Growing a killer garden
Local carnivorous plants enthusiasts share their passion
When most people think of carnivorous plants, Venus flytraps (à la Little Shop of Horrors) first come to mind. While those are arguably the most recognized of the insect-eating flora, expert carnivorous plant growers have hundreds of other varieties in their gardens and collections: pitcher plants with traps the size of liter soda bottles, sundews that trap their prey with sticky nectar, and bladderworts whose traps grow underneath the ground.
It takes years of experience to master the craft of growing the famished flora. The plants require specialized growing conditions in order to thrive, which means that acquiring an established collection can take years of constant care and individualized attention. Two local carnivorous plant green thumbs share their experiences with growing their killer gardens and share tips for introducing these beauties into your home.
Larry and Lili Nau, Owners of Bergen Water Gardens and Nursery, Churchville
Churchville native Larry Nau has owned and operated his nursery, Bergen Water Gardens, since 2000. At that time there were no specialized nurseries in the area for pond and aquatics supplies, and Nau was the perfect candidate to open such a niche business given his experience in the category. Nau served on the board of directors and as the executive director of the International Waterlily and Water Gardening Society and his was recently certified by the IWGS as the first lotus Collection of Excellence in the world.
Together with his wife Lili, whom he married in 2016, Nau grows and cares for a large variety of carnivorous plants over Bergen Water Garden’s sixteen acres and multiple greenhouses. “We have several thousand plants,” Nau states. “I am working hard at developing a nice collection of Venus fly traps. A few of our American pitcher plants can grow up to three feet tall! In the next several years, our carnivorous plant collection will be much like our lotus collection.”
Nau has lots of valuable tips to offer a novice carnivorous plant grower. “The number one killer of carnivorous plants is tap water,” he advises. “We use collected rain water, and reverse osmosis water is great. Be careful of distilled water, as some brands add minerals back in. Do not fertilize; you can kill the plant quickly. Avoid feeding your plants manually—they are good at what they do.”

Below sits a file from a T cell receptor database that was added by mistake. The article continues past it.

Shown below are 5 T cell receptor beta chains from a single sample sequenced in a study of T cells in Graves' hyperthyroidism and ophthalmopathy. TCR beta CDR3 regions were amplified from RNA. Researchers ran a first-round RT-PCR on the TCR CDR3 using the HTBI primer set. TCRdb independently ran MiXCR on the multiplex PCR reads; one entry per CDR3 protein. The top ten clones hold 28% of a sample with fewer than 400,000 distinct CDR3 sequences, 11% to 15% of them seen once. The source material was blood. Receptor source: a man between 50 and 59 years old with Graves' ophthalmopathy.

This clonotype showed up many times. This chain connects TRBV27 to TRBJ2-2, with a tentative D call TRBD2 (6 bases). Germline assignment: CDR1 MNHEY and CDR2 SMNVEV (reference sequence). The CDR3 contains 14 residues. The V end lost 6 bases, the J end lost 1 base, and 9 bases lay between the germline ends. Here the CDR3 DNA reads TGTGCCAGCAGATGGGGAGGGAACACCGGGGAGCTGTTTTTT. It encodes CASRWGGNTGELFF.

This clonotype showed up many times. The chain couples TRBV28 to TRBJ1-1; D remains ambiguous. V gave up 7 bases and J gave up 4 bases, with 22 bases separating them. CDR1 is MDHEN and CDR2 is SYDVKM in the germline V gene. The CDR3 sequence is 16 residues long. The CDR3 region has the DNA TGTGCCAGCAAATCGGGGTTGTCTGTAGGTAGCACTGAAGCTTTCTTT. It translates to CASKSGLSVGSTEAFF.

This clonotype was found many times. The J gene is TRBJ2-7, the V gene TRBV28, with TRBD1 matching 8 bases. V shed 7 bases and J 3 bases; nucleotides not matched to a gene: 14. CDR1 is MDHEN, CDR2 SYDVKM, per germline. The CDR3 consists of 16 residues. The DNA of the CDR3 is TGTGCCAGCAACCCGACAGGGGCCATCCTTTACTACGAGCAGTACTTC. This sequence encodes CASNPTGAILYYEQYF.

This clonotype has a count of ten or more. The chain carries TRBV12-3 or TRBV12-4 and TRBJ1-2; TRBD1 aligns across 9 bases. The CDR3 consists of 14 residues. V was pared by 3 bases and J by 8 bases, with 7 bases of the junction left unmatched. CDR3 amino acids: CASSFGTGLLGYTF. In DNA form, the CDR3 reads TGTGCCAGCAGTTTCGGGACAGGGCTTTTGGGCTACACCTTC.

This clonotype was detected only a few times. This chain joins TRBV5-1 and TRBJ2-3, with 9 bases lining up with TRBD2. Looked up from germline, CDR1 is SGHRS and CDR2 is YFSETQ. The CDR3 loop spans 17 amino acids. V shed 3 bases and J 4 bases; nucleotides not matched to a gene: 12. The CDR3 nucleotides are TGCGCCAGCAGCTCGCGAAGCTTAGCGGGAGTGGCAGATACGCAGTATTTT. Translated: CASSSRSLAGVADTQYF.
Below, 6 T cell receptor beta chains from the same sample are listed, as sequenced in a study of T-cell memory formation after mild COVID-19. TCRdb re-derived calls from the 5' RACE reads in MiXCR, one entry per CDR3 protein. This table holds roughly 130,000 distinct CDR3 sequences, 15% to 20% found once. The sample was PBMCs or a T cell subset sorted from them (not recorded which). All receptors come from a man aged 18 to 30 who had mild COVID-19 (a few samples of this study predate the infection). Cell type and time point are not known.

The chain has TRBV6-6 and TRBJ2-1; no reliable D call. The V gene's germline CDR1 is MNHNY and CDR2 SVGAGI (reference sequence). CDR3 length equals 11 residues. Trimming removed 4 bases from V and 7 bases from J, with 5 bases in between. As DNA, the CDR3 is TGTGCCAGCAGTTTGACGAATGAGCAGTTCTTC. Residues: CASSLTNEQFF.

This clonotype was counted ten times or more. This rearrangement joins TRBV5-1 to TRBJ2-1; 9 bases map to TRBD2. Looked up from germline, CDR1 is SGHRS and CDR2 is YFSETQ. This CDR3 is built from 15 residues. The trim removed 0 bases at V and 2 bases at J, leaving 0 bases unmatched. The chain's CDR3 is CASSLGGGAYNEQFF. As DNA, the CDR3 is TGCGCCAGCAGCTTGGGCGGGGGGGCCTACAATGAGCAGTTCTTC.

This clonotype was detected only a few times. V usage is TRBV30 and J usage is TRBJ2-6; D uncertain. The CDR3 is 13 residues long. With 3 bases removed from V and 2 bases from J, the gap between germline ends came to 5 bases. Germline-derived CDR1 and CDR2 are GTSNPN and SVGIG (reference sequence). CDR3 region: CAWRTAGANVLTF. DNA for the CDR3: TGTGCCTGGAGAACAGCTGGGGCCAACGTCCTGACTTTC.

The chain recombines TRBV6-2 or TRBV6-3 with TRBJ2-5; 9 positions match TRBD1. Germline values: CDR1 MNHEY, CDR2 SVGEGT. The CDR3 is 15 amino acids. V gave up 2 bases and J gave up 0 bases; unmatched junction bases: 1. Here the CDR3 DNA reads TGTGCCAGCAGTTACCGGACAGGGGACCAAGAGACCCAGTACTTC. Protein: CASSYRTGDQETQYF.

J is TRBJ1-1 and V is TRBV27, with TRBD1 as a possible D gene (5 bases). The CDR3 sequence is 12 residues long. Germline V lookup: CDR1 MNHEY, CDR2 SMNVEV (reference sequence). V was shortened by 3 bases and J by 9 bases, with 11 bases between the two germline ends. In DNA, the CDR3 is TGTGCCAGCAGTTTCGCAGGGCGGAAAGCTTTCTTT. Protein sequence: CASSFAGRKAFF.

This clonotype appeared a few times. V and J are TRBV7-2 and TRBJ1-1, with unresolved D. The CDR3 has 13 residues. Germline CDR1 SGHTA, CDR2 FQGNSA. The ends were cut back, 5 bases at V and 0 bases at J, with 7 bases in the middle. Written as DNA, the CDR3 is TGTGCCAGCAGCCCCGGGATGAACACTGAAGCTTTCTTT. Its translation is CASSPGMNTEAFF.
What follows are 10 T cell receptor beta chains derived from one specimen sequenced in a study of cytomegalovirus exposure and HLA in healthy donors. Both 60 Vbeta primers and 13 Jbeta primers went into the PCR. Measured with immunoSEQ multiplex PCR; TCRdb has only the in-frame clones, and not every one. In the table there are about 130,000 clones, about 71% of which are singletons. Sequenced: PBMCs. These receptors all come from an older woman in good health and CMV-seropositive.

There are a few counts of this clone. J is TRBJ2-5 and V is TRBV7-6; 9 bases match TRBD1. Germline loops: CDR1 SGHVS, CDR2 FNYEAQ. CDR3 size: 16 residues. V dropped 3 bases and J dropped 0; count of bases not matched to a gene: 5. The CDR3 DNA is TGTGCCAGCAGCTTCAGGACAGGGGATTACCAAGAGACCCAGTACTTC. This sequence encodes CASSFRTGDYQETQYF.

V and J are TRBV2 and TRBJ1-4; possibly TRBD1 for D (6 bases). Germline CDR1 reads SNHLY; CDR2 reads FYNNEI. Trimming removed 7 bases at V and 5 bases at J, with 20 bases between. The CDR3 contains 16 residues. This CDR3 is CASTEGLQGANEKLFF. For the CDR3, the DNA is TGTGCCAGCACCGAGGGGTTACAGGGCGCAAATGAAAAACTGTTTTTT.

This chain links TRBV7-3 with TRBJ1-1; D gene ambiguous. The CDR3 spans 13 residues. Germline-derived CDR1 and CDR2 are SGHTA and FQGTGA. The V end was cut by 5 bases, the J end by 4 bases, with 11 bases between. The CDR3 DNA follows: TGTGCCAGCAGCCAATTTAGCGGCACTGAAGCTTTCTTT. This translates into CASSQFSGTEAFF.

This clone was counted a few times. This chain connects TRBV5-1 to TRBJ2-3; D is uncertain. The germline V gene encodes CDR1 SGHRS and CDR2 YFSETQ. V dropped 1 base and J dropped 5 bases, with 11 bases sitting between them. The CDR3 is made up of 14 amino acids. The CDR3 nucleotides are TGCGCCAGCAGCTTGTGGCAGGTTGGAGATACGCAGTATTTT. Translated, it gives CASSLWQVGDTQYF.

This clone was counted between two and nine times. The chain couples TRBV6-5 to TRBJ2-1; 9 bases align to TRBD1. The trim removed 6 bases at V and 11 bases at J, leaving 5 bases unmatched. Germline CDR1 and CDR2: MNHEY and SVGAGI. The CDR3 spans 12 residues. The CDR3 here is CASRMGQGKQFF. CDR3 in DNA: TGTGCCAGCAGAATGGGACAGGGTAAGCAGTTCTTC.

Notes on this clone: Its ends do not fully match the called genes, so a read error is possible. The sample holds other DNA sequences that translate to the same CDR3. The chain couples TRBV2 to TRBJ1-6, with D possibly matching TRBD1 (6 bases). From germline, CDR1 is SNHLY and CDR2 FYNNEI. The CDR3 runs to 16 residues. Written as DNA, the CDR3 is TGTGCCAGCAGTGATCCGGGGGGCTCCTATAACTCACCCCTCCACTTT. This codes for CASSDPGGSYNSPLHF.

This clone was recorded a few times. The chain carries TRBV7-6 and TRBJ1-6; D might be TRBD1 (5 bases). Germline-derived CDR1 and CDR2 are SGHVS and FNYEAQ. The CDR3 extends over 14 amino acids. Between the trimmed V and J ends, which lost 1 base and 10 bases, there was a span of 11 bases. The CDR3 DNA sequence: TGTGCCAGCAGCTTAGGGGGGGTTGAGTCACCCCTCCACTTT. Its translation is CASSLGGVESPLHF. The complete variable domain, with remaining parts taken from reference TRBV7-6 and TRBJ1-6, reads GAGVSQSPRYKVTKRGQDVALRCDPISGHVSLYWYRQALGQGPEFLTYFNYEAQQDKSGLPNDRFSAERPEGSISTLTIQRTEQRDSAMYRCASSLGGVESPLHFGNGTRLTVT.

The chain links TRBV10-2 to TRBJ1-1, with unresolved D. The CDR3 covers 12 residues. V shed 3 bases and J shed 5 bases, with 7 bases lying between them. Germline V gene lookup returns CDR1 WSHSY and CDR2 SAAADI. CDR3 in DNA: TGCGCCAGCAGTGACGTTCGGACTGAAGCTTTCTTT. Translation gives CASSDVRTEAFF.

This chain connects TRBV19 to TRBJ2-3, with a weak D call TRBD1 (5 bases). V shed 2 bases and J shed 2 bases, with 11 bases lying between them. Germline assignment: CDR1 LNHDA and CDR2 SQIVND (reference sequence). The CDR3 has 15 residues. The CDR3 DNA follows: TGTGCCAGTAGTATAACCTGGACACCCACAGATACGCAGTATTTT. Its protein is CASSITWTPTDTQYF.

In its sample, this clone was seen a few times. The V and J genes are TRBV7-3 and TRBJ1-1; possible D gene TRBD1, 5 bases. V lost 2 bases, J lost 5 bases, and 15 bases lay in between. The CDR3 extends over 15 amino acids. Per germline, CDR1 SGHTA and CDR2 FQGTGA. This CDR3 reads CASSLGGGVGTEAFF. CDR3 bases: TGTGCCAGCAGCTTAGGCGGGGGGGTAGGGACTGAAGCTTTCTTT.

Michael DiCaprio, Independent Grower, Fairport, NY
Venus flytraps first sparked Michael DiCaprio’s interest when he was a kid, but unfortunately, the successes of his first carnivorous plants were short lived. “I didn’t know how to keep them alive when I was younger. It wasn’t until I found the book The Savage Garden by Peter D’Amato that I learned how to properly care for them.”
After graduating from college and moving to New York City to start his career in advertising, DiCaprio rekindled his interest with the predatory plants with asmall collection that he cared for on his Brooklyn apartment windowsill. “I didn’t have a lot of space in Brooklyn, but I made do with what I had.”
DiCaprio moved to Rochester, in 2011, which allowed him to grow his carnivorous plant hobby exponentially. He now has more than 300 plants in his collection and has recreated their national growing habits in homemade grow tents, terrariums, and bogs. DiCaprio presented on his hobby at the Memorial Art Gallery’s Hidden Passions lecture series in 2015 and is invited to several school science fairs each year to display his collection and share his knowledge.
“A lot of the plants have very specific temperature and humidity requirements in order to thrive,” he advises. “Part of the fun has been figuring out how to build grow spaces to meet their needs.”
To find out more information about Bergen Water Gardens, visit bergenwatergardens.com
To find out more about Michael DiCaprio, visit him on Iinstagram at @mediummessage.
A low-maintenance gal with high-maintenance hair, Laura DiCaprio is a freelance writer in Fairport.